Eric– The solo version of the Love Songs is truly inspiring. I just received my score in the mail and have listened to Hila's performance on the site. There are a few differences in her performance and the printed score; the biggest difference is in Kala kalla, mm.30-33, where the score has the soprano tacet, while in the performance Hila is singing. (Also a small difference in m. 6 of Larov, but I chalk that up to the passion of live performance!) Is the difference in Kala kalla a change on your part in the final score or an error in the printing? You are truly a gift to music. I hope to do these pieces honor when I perform them.

    • Eric


      I'm afraid I don't have the score with me here in England. Can you tell me which part the soprano is tacet in? Seems strange to me that the soprano would be resting!

      • Marie

        There is nothing for the soprano in measures 30-33 of Kala kalla (page 4 of the score.) If there was some way to email you a scan of the page I'd be happy to do that! Thanks for the quick reply. (I thought it strange as well.)


        • Eric

          Sounds like an error… I think just do what Hila is doing in the recording. Kind of bummed that the printed score has an error that big!

          • Marie

            Can do– I'll transcribe what needs to be done. (Similar thing happened recently to a friend's choral work– something was "lost [or in his case, repeated] in translation")

            No worries. Thanks again.

          • Eric

            Thanks, Marie, and good luck with your performance!

  • Rebecca McKay

    Sounds beautiful! Amazing moving work

    I was hoping to do these for my grad recital and I was wondering if there is a way to get IPA for the hebrew text? If it is in the score that would be fantastic

    Once again you are a ridiculous talented couple. All the best in your future compositions, I cant wait to hear (sing/play) them all


    Sleep my child, lux arumque (played and sung), nox arumque, sleep, a boy and a girl, Cloudbursts

    every one a treat!

  • Sara

    "Wow, never knew dissonance could be so restful!" -> my first thought ever about your music (A Boy and A Girl) :)

    You know, Mr Whitacre, you can win over people just by letting them listen to these beauties, but you can totally exhilarate them by letting them sing it! As singer you can put both heart and soul in your music and we're only more than eager to do it!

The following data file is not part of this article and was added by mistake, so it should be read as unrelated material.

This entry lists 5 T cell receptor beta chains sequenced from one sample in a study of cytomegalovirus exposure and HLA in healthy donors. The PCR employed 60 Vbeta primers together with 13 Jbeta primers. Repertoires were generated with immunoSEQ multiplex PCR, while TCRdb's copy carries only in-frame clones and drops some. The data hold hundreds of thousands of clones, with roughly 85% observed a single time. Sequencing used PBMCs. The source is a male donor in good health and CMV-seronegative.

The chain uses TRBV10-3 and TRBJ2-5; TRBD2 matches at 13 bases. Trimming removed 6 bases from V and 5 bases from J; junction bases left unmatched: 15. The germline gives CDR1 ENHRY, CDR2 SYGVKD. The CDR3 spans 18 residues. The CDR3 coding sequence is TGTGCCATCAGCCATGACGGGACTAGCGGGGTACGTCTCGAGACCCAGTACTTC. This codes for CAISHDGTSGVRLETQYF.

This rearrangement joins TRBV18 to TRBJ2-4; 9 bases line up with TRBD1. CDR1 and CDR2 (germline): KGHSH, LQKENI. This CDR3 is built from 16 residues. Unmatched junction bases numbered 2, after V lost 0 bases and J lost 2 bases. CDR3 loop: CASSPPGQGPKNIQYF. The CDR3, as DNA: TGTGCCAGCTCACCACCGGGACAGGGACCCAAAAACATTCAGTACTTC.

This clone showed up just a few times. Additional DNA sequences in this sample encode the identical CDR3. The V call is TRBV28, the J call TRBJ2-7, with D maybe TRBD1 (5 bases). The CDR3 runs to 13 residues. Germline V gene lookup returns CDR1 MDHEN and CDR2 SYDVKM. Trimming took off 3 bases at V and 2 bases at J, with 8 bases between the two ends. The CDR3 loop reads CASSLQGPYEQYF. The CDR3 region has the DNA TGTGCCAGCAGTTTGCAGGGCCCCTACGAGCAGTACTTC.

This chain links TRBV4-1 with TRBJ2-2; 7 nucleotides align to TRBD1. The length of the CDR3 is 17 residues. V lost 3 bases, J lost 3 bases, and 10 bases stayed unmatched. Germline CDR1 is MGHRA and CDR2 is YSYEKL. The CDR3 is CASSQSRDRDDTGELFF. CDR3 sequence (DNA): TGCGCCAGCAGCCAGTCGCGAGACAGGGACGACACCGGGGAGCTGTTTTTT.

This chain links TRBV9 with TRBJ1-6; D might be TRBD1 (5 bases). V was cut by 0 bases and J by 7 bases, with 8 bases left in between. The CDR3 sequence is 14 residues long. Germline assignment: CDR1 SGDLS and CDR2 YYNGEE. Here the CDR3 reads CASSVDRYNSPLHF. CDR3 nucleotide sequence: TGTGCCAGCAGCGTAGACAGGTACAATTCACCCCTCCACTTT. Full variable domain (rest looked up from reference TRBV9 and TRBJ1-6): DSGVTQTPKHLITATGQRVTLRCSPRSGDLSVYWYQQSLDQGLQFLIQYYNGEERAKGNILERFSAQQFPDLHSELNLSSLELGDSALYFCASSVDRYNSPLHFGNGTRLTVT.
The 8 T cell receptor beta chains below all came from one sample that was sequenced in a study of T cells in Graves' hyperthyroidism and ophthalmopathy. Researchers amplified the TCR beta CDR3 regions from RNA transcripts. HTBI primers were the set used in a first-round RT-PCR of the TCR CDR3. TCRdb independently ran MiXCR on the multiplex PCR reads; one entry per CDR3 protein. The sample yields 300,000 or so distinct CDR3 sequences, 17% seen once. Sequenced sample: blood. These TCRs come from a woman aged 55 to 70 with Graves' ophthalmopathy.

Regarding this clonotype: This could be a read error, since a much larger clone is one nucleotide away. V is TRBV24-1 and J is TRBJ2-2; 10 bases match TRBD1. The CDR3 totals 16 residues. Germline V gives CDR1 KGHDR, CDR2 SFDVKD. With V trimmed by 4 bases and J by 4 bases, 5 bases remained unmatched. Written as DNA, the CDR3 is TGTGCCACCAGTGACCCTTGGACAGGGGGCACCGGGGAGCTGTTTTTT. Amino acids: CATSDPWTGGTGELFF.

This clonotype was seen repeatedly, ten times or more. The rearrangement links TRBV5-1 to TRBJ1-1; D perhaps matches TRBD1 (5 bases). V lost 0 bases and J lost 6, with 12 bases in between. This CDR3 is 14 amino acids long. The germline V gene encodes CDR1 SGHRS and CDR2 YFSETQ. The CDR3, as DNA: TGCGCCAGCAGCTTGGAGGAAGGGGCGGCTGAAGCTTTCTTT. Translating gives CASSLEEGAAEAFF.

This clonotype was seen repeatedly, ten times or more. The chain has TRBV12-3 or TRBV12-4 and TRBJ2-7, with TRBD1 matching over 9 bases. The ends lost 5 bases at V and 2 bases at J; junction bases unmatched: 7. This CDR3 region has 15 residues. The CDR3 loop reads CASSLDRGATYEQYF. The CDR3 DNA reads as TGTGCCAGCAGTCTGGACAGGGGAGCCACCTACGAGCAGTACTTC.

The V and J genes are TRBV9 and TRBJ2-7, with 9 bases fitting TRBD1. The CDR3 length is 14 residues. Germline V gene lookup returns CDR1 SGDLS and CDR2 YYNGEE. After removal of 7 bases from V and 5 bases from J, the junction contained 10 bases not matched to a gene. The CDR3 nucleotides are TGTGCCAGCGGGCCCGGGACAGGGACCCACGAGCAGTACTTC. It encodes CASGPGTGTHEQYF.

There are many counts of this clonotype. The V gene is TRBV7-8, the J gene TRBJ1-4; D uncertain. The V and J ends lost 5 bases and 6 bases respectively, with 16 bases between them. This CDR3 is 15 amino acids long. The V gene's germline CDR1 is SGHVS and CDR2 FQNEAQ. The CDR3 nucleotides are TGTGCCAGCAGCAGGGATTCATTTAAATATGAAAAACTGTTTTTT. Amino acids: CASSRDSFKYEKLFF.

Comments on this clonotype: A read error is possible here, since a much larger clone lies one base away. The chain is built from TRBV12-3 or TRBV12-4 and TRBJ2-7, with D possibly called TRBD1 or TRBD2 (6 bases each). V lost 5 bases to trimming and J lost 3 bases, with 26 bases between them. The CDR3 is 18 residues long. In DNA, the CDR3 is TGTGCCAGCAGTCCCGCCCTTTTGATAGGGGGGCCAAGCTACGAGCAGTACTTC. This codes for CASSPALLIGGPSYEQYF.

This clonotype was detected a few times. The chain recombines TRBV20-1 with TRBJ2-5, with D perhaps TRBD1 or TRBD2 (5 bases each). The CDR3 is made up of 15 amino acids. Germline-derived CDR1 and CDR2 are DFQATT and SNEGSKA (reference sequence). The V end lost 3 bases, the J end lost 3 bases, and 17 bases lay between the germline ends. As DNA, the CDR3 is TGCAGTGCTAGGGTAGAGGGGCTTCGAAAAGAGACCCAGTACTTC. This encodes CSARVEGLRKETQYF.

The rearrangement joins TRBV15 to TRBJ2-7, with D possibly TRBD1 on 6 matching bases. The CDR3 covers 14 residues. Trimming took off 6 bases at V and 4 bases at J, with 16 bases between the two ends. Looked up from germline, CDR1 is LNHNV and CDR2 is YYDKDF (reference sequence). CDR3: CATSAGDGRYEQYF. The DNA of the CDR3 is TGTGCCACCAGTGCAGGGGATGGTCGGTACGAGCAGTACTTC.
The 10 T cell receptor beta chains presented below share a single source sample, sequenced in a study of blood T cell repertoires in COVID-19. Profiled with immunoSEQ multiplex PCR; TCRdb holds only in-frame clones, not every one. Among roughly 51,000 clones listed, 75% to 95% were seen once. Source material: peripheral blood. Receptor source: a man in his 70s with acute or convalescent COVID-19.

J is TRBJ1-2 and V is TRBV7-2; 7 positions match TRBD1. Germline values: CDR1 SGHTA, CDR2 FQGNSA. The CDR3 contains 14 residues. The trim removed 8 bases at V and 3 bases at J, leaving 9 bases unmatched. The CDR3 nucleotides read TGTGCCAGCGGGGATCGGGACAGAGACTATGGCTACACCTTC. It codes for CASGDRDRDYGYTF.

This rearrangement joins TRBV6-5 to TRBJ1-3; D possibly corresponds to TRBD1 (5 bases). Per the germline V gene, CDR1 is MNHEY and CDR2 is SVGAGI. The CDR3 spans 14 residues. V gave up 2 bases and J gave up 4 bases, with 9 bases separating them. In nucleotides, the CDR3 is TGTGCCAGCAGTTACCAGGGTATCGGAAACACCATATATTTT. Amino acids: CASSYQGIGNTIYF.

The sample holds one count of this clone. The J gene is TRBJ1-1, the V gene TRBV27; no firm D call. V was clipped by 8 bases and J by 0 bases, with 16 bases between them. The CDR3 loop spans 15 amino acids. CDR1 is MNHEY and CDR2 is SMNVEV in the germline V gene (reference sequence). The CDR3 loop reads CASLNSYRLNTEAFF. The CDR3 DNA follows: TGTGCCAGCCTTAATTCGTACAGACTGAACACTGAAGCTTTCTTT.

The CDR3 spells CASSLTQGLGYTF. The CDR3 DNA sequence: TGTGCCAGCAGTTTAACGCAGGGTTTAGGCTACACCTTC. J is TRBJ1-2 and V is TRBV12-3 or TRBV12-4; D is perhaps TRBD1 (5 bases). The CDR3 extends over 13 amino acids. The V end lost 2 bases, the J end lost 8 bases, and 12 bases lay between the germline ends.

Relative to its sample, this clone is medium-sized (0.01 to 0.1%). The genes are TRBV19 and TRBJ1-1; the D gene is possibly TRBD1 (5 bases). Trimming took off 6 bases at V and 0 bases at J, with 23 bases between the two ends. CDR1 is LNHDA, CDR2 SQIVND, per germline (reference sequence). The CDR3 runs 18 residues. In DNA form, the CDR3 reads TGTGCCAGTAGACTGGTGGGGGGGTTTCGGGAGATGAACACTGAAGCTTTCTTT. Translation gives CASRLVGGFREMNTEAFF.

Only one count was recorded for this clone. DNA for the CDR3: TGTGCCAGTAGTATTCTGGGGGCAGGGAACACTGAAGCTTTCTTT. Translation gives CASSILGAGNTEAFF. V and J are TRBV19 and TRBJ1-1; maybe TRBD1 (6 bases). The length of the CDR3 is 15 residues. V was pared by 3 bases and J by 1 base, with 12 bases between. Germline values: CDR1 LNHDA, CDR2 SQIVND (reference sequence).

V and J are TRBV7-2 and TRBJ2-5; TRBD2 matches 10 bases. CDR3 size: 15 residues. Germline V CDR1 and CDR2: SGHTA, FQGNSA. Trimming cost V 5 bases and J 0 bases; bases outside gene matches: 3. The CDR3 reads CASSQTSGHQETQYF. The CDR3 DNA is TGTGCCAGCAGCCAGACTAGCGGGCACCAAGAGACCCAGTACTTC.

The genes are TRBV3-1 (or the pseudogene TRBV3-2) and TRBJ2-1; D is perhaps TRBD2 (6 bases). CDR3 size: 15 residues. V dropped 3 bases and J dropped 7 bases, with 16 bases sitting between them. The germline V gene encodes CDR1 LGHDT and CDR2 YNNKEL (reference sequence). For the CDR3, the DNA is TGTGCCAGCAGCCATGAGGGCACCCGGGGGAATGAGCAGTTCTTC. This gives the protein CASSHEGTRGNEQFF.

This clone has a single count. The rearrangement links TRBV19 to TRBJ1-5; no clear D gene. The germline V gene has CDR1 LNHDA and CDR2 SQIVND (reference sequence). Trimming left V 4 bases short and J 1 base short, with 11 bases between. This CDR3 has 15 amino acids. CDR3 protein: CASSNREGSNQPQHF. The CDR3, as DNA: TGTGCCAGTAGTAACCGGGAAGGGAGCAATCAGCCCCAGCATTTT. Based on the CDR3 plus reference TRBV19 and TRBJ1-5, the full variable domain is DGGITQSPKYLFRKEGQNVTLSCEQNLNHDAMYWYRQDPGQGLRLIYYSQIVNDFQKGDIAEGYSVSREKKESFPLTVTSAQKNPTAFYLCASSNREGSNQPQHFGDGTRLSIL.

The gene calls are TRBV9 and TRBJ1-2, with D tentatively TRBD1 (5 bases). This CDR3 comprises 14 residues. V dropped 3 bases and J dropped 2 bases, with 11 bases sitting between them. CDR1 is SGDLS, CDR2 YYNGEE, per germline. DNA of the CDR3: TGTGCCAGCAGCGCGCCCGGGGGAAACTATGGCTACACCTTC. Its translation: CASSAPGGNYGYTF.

We want to keep hearing from you!

    Best wishes for a wonderful 2011.

  • Bryan

    any chance you will have a baritone part for this? Longwood University's Camerata Singers are performing this and I would really love to use this as a solo piece for future use.

  • Kristen

    Five beautiful songs written and set by two amazingly talented people. I quite enjoyed the video of Hila reading the poems in Hebrew – you two are so cute together! Eric, I quite like it that you have written posts explaining a bit of the story behind each song – I find, as a listener, that it adds much more meaning and depth to them.

    My favourite movement is Kala Kalla – I don't know Hebrew at all but I love that it is a pun, and one that works very well too! Hila looked so joyful singing that (and who wouldn't?), and it was a pleasure to watch!

  • Matt

    I would love some help on the harmonics on the 1st and 2nd violin parts in Ezye Sheleg. It appears to me (and my students) that there is some error. Volin can't play a natural harmonic on C or G can they?

    Any suggestions would be much apprieciated!

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  • Sharon

    Attended the master chorale of flagstaff performance of the Hebrew love songs and was in tears the entire time. It was stunning. Thank you for sharing that incredible creation.

  • MGB


    My choir bought the Hebrew Love songs with piano reduction and the parts for strings, but a conductor's score with quartet-acc wasn't included. Is that correct? In that case: where can I get a conductor's score?

    I hope you're willing to answer. Excuse me for my English, it's not my native tongue. God bless.

  • Stacey

    I love this piece! All 5 songs are great! My 8th grade chorus class is doing " Five Hebrew Love Songs'' for our spring concert! (:

  • Britlin L.

    Eyze Shelleg is my favorite of the five, and the story behind it that I heard for the first time at Lincoln Center made it even more beautiful. Thank you for this piece, Eric.

  • Steffen

    Really adorable pieces!

    But did they get used for the soundtrack of "Age of Empires"? When playing the game it sounds exactly the same..

  • Aubrey

    Because it cannot be said enough of all of your pieces, but especially of the Five Hebrew Love Songs (which I am hoping to perform for a late-summer recital) : extraordinary, beautiful work. Yevarekh otkha ha-shem.

  • Sarah